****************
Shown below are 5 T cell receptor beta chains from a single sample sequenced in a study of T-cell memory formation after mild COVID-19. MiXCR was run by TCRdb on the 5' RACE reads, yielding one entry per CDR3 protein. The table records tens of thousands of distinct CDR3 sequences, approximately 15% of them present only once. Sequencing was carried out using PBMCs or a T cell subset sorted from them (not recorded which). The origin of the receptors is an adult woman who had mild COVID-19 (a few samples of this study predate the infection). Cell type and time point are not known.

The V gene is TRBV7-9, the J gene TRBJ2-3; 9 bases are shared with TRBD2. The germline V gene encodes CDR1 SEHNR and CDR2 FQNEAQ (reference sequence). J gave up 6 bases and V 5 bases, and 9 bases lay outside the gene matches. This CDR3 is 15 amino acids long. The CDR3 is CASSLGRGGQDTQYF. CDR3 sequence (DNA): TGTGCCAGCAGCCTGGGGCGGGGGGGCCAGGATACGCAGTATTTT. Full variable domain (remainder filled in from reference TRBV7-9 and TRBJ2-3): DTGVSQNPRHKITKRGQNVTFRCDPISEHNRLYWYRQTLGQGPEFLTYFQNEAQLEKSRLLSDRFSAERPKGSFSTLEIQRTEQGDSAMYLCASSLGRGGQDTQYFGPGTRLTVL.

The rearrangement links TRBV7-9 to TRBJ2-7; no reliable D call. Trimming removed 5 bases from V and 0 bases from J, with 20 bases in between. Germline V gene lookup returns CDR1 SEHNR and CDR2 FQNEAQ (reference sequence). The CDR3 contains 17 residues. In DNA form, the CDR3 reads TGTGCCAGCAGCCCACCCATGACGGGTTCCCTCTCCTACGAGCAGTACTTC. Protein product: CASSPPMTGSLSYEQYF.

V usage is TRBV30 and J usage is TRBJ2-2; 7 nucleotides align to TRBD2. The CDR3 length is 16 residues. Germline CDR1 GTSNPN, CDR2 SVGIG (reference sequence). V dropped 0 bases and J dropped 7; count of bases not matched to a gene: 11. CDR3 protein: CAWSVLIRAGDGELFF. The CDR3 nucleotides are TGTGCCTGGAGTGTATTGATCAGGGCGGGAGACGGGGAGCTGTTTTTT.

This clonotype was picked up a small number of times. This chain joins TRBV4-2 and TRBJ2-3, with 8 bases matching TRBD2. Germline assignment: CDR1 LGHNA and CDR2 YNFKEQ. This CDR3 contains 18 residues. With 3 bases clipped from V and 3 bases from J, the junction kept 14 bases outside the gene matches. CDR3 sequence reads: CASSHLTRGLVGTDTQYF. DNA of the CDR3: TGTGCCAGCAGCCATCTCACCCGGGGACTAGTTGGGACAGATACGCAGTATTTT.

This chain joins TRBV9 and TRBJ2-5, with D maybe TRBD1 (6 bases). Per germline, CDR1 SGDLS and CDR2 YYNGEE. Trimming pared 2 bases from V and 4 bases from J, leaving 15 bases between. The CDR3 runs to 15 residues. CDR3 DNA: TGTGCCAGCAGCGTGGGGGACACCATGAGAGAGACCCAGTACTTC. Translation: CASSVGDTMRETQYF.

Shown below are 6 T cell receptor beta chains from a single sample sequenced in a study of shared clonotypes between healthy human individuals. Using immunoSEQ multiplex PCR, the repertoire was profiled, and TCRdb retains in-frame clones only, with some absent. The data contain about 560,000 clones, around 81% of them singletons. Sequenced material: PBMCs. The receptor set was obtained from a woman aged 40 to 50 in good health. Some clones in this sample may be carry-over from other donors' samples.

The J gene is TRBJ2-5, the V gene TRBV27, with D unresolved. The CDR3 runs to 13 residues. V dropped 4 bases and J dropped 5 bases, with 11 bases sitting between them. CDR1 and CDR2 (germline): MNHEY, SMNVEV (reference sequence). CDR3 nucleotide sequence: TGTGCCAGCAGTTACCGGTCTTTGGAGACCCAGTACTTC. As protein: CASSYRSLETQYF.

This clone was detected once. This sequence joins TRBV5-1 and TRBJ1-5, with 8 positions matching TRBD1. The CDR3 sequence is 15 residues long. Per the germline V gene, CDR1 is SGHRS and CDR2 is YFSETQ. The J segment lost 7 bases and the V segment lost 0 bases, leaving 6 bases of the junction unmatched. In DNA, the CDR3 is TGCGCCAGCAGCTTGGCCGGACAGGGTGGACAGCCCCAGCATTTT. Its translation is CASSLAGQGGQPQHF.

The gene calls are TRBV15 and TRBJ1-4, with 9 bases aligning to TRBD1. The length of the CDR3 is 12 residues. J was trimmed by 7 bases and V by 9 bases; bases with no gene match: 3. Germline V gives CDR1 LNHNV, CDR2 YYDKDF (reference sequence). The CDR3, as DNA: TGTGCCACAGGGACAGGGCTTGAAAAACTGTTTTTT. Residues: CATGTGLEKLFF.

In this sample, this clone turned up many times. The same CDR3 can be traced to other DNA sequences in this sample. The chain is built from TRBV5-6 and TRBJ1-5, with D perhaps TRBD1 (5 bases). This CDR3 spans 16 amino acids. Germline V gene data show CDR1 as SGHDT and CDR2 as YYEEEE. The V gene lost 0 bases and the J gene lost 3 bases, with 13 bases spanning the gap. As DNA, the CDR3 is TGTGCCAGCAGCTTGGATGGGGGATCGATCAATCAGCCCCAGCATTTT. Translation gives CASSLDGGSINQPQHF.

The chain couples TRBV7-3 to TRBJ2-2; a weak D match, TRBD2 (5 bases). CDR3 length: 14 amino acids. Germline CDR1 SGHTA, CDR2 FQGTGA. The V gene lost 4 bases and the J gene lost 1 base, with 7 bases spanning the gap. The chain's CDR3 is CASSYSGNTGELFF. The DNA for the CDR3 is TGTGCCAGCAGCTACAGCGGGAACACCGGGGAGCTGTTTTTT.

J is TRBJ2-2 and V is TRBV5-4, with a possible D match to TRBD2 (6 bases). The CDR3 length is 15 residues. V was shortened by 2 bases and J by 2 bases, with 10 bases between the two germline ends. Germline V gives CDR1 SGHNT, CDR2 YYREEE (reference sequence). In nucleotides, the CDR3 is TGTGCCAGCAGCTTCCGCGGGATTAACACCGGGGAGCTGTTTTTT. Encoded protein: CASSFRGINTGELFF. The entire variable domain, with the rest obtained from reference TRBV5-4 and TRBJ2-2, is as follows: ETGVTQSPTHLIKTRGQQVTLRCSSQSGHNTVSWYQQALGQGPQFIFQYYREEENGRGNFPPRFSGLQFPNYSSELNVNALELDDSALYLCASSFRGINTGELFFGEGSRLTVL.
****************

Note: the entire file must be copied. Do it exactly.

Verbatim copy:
Shown below are 5 T cell receptor beta chains from a single sample sequenced in a study of T-cell memory formation after mild COVID-19. MiXCR was run by TCRdb on the 5' RACE reads, yielding one entry per CDR3 protein. The table records tens of thousands of distinct CDR3 sequences, approximately 15% of them present only once. Sequencing was carried out using PBMCs or a T cell subset sorted from them (not recorded which). The origin of the receptors is an adult woman who had mild COVID-19 (a few samples of this study predate the infection). Cell type and time point are not known.

The V gene is TRBV7-9, the J gene TRBJ2-3; 9 bases are shared with TRBD2. The germline V gene encodes CDR1 SEHNR and CDR2 FQNEAQ (reference sequence). J gave up 6 bases and V 5 bases, and 9 bases lay outside the gene matches. This CDR3 is 15 amino acids long. The CDR3 is CASSLGRGGQDTQYF. CDR3 sequence (DNA): TGTGCCAGCAGCCTGGGGCGGGGGGGCCAGGATACGCAGTATTTT. Full variable domain (remainder filled in from reference TRBV7-9 and TRBJ2-3): DTGVSQNPRHKITKRGQNVTFRCDPISEHNRLYWYRQTLGQGPEFLTYFQNEAQLEKSRLLSDRFSAERPKGSFSTLEIQRTEQGDSAMYLCASSLGRGGQDTQYFGPGTRLTVL.

The rearrangement links TRBV7-9 to TRBJ2-7; no reliable D call. Trimming removed 5 bases from V and 0 bases from J, with 20 bases in between. Germline V gene lookup returns CDR1 SEHNR and CDR2 FQNEAQ (reference sequence). The CDR3 contains 17 residues. In DNA form, the CDR3 reads TGTGCCAGCAGCCCACCCATGACGGGTTCCCTCTCCTACGAGCAGTACTTC. Protein product: CASSPPMTGSLSYEQYF.

V usage is TRBV30 and J usage is TRBJ2-2; 7 nucleotides align to TRBD2. The CDR3 length is 16 residues. Germline CDR1 GTSNPN, CDR2 SVGIG (reference sequence). V dropped 0 bases and J dropped 7; count of bases not matched to a gene: 11. CDR3 protein: CAWSVLIRAGDGELFF. The CDR3 nucleotides are TGTGCCTGGAGTGTATTGATCAGGGCGGGAGACGGGGAGCTGTTTTTT.

This clonotype was picked up a small number of times. This chain joins TRBV4-2 and TRBJ2-3, with 8 bases matching TRBD2. Germline assignment: CDR1 LGHNA and CDR2 YNFKEQ. This CDR3 contains 18 residues. With 3 bases clipped from V and 3 bases from J, the junction kept 14 bases outside the gene matches. CDR3 sequence reads: CASSHLTRGLVGTDTQYF. DNA of the CDR3: TGTGCCAGCAGCCATCTCACCCGGGGACTAGTTGGGACAGATACGCAGTATTTT.

This chain joins TRBV9 and TRBJ2-5, with D maybe TRBD1 (6 bases). Per germline, CDR1 SGDLS and CDR2 YYNGEE. Trimming pared 2 bases from V and 4 bases from J, leaving 15 bases between. The CDR3 runs to 15 residues. CDR3 DNA: TGTGCCAGCAGCGTGGGGGACACCATGAGAGAGACCCAGTACTTC. Translation: CASSVGDTMRETQYF.

Shown below are 6 T cell receptor beta chains from a single sample sequenced in a study of shared clonotypes between healthy human individuals. Using immunoSEQ multiplex PCR, the repertoire was profiled, and TCRdb retains in-frame clones only, with some absent. The data contain about 560,000 clones, around 81% of them singletons. Sequenced material: PBMCs. The receptor set was obtained from a woman aged 40 to 50 in good health. Some clones in this sample may be carry-over from other donors' samples.

The J gene is TRBJ2-5, the V gene TRBV27, with D unresolved. The CDR3 runs to 13 residues. V dropped 4 bases and J dropped 5 bases, with 11 bases sitting between them. CDR1 and CDR2 (germline): MNHEY, SMNVEV (reference sequence). CDR3 nucleotide sequence: TGTGCCAGCAGTTACCGGTCTTTGGAGACCCAGTACTTC. As protein: CASSYRSLETQYF.

This clone was detected once. This sequence joins TRBV5-1 and TRBJ1-5, with 8 positions matching TRBD1. The CDR3 sequence is 15 residues long. Per the germline V gene, CDR1 is SGHRS and CDR2 is YFSETQ. The J segment lost 7 bases and the V segment lost 0 bases, leaving 6 bases of the junction unmatched. In DNA, the CDR3 is TGCGCCAGCAGCTTGGCCGGACAGGGTGGACAGCCCCAGCATTTT. Its translation is CASSLAGQGGQPQHF.

The gene calls are TRBV15 and TRBJ1-4, with 9 bases aligning to TRBD1. The length of the CDR3 is 12 residues. J was trimmed by 7 bases and V by 9 bases; bases with no gene match: 3. Germline V gives CDR1 LNHNV, CDR2 YYDKDF (reference sequence). The CDR3, as DNA: TGTGCCACAGGGACAGGGCTTGAAAAACTGTTTTTT. Residues: CATGTGLEKLFF.

In this sample, this clone turned up many times. The same CDR3 can be traced to other DNA sequences in this sample. The chain is built from TRBV5-6 and TRBJ1-5, with D perhaps TRBD1 (5 bases). This CDR3 spans 16 amino acids. Germline V gene data show CDR1 as SGHDT and CDR2 as YYEEEE. The V gene lost 0 bases and the J gene lost 3 bases, with 13 bases spanning the gap. As DNA, the CDR3 is TGTGCCAGCAGCTTGGATGGGGGATCGATCAATCAGCCCCAGCATTTT. Translation gives CASSLDGGSINQPQHF.

The chain couples TRBV7-3 to TRBJ2-2; a weak D match, TRBD2 (5 bases). CDR3 length: 14 amino acids. Germline CDR1 SGHTA, CDR2 FQGTGA. The V gene lost 4 bases and the J gene lost 1 base, with 7 bases spanning the gap. The chain's CDR3 is CASSYSGNTGELFF. The DNA for the CDR3 is TGTGCCAGCAGCTACAGCGGGAACACCGGGGAGCTGTTTTTT.

J is TRBJ2-2 and V is TRBV5-4, with a possible D match to TRBD2 (6 bases). The CDR3 length is 15 residues. V was shortened by 2 bases and J by 2 bases, with 10 bases between the two germline ends. Germline V gives CDR1 SGHNT, CDR2 YYREEE (reference sequence). In nucleotides, the CDR3 is TGTGCCAGCAGCTTCCGCGGGATTAACACCGGGGAGCTGTTTTTT. Encoded protein: CASSFRGINTGELFF. The entire variable domain, with the rest obtained from reference TRBV5-4 and TRBJ2-2, is as follows: ETGVTQSPTHLIKTRGQQVTLRCSSQSGHNTVSWYQQALGQGPQFIFQYYREEENGRGNFPPRFSGLQFPNYSSELNVNALELDDSALYLCASSFRGINTGELFFGEGSRLTVL.